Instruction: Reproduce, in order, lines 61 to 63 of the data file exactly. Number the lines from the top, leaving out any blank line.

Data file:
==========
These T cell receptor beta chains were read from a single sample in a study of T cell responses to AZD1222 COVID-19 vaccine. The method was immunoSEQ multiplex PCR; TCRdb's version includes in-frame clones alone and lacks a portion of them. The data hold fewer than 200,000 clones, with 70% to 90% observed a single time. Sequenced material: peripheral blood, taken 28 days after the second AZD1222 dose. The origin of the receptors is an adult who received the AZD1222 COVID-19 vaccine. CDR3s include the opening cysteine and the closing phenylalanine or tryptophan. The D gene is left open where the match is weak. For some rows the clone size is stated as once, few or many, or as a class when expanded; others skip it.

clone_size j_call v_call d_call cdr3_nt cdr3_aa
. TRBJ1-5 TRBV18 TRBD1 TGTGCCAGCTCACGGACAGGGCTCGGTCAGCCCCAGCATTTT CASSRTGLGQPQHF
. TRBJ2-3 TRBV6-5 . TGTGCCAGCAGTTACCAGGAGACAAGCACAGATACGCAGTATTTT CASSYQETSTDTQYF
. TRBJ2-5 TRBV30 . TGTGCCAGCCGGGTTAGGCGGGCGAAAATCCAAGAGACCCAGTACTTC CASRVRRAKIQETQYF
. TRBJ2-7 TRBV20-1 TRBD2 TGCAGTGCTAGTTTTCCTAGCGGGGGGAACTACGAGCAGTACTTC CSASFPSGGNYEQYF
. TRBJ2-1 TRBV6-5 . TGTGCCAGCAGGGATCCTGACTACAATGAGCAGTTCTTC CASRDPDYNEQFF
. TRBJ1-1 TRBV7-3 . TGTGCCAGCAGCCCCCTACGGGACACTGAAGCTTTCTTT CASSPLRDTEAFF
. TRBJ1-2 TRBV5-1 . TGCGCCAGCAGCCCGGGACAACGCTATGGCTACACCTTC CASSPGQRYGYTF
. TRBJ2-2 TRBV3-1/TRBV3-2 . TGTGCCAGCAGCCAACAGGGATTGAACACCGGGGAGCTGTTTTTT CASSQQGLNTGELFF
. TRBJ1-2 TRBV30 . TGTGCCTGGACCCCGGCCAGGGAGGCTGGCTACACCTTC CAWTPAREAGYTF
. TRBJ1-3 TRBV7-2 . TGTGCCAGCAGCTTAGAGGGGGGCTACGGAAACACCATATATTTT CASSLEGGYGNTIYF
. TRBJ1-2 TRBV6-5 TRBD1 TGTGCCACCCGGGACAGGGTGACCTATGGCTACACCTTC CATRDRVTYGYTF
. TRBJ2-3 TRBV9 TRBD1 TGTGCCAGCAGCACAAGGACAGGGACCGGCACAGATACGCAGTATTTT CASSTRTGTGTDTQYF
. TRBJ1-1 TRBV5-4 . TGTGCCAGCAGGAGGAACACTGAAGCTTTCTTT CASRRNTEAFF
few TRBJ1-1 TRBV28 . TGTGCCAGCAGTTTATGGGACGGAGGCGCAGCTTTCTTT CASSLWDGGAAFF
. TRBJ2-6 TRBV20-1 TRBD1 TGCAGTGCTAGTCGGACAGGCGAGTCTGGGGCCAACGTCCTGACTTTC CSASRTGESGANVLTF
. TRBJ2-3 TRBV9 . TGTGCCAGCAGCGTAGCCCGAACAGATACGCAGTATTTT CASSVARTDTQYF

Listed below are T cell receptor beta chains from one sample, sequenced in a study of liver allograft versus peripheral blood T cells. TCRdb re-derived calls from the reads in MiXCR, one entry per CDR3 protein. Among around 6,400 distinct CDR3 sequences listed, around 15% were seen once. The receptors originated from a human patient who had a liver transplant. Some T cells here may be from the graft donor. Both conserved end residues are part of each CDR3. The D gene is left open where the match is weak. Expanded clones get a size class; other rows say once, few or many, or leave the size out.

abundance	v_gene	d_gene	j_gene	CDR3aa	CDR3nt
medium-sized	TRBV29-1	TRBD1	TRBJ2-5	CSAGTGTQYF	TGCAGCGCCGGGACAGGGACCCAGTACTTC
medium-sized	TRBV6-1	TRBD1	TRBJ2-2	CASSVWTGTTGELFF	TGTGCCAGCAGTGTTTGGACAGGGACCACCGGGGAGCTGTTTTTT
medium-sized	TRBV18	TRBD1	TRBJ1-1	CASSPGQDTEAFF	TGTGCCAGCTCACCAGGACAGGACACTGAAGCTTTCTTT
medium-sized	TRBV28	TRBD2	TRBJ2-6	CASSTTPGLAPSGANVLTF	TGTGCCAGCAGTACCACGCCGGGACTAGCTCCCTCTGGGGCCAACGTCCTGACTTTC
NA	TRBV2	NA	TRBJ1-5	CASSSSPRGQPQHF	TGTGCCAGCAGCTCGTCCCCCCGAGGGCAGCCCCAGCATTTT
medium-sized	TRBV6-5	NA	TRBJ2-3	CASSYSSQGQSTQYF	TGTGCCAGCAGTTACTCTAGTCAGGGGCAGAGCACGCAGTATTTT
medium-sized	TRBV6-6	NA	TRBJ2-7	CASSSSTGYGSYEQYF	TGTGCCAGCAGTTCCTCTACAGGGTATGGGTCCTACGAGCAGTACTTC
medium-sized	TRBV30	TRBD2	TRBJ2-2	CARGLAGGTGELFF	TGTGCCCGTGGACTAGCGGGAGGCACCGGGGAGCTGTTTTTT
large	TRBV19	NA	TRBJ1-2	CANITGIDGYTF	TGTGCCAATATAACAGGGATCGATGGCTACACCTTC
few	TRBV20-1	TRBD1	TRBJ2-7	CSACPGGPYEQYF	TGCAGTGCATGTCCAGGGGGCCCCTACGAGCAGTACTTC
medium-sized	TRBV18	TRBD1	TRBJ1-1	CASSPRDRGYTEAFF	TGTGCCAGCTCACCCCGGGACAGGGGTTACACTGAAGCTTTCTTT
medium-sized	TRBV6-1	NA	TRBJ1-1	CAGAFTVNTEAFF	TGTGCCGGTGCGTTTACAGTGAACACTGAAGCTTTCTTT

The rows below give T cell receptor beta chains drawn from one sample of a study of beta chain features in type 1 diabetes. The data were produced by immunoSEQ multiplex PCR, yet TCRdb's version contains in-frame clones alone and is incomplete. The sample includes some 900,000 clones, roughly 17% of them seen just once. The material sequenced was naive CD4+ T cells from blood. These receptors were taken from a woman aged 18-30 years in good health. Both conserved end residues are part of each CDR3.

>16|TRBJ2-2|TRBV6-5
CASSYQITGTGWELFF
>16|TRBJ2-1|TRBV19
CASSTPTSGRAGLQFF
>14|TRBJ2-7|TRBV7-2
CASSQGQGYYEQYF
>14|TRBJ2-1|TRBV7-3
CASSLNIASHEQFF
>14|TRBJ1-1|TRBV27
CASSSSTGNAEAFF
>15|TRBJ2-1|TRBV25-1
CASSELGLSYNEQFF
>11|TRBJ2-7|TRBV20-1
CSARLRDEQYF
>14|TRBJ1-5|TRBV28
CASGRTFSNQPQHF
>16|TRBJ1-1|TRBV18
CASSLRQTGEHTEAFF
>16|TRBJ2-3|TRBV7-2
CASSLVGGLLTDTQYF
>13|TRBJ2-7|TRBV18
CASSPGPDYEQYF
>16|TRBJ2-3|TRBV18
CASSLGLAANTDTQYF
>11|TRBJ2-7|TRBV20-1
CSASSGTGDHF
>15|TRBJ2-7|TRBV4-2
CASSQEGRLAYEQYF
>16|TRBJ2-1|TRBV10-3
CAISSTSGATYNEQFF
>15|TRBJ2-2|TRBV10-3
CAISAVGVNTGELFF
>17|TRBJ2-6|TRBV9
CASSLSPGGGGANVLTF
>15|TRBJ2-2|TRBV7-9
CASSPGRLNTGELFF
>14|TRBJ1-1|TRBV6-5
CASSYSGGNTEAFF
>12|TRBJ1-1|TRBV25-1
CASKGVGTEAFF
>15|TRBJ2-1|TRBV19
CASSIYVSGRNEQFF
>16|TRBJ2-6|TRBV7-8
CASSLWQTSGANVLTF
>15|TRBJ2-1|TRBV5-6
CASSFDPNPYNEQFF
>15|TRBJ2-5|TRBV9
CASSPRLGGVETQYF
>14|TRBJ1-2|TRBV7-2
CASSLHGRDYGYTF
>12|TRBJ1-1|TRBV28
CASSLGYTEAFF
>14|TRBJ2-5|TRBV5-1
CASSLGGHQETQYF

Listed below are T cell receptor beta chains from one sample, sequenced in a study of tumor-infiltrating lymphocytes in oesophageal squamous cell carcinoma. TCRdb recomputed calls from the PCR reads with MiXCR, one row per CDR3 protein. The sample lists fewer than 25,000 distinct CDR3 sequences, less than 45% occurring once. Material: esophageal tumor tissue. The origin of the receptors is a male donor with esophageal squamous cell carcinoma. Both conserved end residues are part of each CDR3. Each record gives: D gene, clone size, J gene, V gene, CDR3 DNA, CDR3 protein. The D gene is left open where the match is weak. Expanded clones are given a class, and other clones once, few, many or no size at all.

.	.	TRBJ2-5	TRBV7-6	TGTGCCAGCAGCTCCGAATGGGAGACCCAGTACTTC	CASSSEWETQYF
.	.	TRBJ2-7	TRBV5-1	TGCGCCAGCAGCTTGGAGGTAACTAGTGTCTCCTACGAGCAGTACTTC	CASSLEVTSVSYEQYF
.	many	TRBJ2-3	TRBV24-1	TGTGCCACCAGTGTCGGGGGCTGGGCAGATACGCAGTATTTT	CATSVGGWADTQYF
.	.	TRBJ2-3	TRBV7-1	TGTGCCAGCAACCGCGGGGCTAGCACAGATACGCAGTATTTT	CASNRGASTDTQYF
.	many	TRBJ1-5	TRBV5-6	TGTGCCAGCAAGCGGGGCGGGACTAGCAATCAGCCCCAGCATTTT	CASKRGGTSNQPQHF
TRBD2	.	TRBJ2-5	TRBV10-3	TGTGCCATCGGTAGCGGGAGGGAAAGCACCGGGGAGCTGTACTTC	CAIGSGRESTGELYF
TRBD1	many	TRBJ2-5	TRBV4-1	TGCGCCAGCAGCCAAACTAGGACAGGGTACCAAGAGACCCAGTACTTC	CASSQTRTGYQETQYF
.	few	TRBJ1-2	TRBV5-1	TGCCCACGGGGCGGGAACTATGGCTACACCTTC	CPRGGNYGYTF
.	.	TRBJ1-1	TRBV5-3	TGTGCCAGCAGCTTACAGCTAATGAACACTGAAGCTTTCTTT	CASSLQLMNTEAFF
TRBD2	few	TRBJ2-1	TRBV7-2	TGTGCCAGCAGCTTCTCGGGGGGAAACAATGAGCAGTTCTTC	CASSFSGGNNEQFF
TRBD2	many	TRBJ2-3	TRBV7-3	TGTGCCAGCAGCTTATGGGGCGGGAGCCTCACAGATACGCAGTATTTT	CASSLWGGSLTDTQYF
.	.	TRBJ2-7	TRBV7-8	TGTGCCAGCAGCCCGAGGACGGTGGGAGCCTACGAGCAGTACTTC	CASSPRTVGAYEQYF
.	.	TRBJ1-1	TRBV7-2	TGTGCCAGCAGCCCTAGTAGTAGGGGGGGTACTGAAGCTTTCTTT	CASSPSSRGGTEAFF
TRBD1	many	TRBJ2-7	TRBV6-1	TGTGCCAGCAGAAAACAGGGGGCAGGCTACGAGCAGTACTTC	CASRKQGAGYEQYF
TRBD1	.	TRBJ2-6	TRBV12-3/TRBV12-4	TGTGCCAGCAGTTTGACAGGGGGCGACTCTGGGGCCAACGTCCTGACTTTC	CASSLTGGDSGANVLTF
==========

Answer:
CASSQEGRLAYEQYF
>16|TRBJ2-1|TRBV10-3
CAISSTSGATYNEQFF